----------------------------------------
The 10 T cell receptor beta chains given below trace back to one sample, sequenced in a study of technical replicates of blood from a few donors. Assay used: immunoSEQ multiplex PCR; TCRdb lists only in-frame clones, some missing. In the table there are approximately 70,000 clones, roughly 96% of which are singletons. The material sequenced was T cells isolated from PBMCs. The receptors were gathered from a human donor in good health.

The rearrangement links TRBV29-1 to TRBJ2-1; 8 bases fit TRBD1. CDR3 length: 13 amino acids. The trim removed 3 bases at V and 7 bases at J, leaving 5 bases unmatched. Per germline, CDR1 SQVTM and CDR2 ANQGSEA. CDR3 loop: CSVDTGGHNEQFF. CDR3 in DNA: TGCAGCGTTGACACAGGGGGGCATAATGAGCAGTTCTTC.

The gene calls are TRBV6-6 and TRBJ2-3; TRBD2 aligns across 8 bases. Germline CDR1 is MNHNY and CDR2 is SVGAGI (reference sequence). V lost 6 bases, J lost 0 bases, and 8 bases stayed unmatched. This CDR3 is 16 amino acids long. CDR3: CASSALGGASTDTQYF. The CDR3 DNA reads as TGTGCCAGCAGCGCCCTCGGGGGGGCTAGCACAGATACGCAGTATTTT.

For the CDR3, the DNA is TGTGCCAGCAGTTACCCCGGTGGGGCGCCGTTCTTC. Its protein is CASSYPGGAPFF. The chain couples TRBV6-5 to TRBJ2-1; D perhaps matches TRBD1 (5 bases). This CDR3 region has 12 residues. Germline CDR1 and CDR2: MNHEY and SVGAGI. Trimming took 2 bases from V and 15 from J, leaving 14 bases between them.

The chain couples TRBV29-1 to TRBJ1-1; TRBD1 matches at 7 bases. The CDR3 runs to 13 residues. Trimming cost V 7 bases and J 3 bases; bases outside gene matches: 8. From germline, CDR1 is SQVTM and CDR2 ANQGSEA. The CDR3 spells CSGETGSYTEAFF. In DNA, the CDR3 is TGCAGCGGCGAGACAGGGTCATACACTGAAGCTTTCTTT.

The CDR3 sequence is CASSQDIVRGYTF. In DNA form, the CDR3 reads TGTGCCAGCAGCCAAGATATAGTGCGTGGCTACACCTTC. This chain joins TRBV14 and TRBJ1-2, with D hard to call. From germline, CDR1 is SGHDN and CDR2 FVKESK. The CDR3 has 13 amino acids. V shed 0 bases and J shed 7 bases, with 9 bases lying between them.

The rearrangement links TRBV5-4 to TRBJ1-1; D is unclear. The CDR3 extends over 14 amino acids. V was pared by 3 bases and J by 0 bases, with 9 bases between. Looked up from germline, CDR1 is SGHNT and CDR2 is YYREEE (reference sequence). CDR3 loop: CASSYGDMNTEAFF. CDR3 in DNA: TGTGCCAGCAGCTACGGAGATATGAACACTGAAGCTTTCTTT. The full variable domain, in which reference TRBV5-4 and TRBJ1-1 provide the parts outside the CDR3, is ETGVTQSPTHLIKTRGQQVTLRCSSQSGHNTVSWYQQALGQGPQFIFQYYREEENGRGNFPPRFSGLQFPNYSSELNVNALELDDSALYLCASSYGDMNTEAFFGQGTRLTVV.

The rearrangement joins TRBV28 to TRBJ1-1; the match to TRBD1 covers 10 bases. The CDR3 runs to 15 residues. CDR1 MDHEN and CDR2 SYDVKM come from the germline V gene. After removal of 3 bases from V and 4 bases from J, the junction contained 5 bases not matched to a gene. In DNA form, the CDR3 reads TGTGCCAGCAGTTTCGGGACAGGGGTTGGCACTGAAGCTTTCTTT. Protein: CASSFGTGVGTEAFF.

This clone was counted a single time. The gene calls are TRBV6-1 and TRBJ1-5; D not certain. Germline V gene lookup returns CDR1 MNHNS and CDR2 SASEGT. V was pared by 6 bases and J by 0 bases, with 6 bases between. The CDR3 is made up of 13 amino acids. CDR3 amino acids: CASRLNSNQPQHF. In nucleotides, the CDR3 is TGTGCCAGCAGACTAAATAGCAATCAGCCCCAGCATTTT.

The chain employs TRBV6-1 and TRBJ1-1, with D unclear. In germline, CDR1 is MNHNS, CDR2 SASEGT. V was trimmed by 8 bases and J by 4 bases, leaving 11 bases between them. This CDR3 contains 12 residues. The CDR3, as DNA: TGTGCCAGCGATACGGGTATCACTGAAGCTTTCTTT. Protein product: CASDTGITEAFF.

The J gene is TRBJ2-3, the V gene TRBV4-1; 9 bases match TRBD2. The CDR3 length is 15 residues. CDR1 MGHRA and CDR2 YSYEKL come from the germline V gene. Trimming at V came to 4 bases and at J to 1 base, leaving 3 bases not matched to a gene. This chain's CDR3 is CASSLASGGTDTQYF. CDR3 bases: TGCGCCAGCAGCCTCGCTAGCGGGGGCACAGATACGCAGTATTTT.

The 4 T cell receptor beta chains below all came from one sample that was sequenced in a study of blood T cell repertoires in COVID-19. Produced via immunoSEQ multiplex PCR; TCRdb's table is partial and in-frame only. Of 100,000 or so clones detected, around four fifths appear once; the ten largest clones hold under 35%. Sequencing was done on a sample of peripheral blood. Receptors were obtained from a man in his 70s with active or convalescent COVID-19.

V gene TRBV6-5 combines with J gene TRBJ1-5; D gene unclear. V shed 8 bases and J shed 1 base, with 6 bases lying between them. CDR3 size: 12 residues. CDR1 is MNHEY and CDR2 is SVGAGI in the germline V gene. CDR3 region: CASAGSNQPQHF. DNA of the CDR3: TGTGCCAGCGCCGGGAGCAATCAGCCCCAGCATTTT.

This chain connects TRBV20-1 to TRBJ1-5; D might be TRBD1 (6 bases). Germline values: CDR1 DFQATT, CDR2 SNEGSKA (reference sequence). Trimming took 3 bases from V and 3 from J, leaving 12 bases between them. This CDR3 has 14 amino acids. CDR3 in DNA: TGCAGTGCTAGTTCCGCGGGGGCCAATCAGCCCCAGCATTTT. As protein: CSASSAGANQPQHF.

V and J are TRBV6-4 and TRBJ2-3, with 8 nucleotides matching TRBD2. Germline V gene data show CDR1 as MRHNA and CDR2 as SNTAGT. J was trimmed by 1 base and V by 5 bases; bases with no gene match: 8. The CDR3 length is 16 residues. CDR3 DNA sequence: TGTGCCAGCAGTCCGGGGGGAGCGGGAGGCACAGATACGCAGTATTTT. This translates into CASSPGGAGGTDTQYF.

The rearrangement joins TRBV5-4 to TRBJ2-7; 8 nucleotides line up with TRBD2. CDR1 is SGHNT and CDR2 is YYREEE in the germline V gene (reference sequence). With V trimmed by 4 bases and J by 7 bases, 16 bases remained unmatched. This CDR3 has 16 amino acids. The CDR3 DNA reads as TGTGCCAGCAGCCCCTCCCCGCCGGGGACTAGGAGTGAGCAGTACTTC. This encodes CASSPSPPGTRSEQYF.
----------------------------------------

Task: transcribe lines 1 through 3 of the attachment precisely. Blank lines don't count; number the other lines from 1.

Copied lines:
The 10 T cell receptor beta chains given below trace back to one sample, sequenced in a study of technical replicates of blood from a few donors. Assay used: immunoSEQ multiplex PCR; TCRdb lists only in-frame clones, some missing. In the table there are approximately 70,000 clones, roughly 96% of which are singletons. The material sequenced was T cells isolated from PBMCs. The receptors were gathered from a human donor in good health.

The rearrangement links TRBV29-1 to TRBJ2-1; 8 bases fit TRBD1. CDR3 length: 13 amino acids. The trim removed 3 bases at V and 7 bases at J, leaving 5 bases unmatched. Per germline, CDR1 SQVTM and CDR2 ANQGSEA. CDR3 loop: CSVDTGGHNEQFF. CDR3 in DNA: TGCAGCGTTGACACAGGGGGGCATAATGAGCAGTTCTTC.

The gene calls are TRBV6-6 and TRBJ2-3; TRBD2 aligns across 8 bases. Germline CDR1 is MNHNY and CDR2 is SVGAGI (reference sequence). V lost 6 bases, J lost 0 bases, and 8 bases stayed unmatched. This CDR3 is 16 amino acids long. CDR3: CASSALGGASTDTQYF. The CDR3 DNA reads as TGTGCCAGCAGCGCCCTCGGGGGGGCTAGCACAGATACGCAGTATTTT.